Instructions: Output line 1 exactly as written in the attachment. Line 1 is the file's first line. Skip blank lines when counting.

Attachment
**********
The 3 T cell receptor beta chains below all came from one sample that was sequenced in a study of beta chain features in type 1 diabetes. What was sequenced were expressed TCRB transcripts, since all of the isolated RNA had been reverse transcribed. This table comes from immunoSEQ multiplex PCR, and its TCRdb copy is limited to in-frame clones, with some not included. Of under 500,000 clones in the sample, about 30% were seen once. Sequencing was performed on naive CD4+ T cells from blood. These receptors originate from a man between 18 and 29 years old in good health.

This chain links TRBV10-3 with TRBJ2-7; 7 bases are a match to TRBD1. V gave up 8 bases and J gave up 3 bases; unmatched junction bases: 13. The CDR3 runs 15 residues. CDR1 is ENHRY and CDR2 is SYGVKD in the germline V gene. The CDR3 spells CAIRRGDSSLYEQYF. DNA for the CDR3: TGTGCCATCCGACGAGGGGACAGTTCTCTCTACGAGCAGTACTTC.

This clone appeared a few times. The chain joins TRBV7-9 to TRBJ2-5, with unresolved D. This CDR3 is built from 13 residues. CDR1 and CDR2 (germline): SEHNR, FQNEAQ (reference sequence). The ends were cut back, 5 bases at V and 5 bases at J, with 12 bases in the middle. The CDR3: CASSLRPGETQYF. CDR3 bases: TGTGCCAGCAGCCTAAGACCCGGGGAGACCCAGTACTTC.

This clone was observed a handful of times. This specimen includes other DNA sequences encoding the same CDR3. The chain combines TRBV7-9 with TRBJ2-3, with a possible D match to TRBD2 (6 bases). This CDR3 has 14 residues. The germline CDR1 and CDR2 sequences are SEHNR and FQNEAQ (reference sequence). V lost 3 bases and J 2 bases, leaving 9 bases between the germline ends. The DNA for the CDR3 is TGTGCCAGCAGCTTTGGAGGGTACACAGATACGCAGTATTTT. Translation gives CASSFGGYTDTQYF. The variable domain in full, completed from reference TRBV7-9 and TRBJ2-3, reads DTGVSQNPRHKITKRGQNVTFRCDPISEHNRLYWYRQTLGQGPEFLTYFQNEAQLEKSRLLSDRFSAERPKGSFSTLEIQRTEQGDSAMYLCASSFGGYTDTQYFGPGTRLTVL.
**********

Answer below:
The 3 T cell receptor beta chains below all came from one sample that was sequenced in a study of beta chain features in type 1 diabetes. What was sequenced were expressed TCRB transcripts, since all of the isolated RNA had been reverse transcribed. This table comes from immunoSEQ multiplex PCR, and its TCRdb copy is limited to in-frame clones, with some not included. Of under 500,000 clones in the sample, about 30% were seen once. Sequencing was performed on naive CD4+ T cells from blood. These receptors originate from a man between 18 and 29 years old in good health.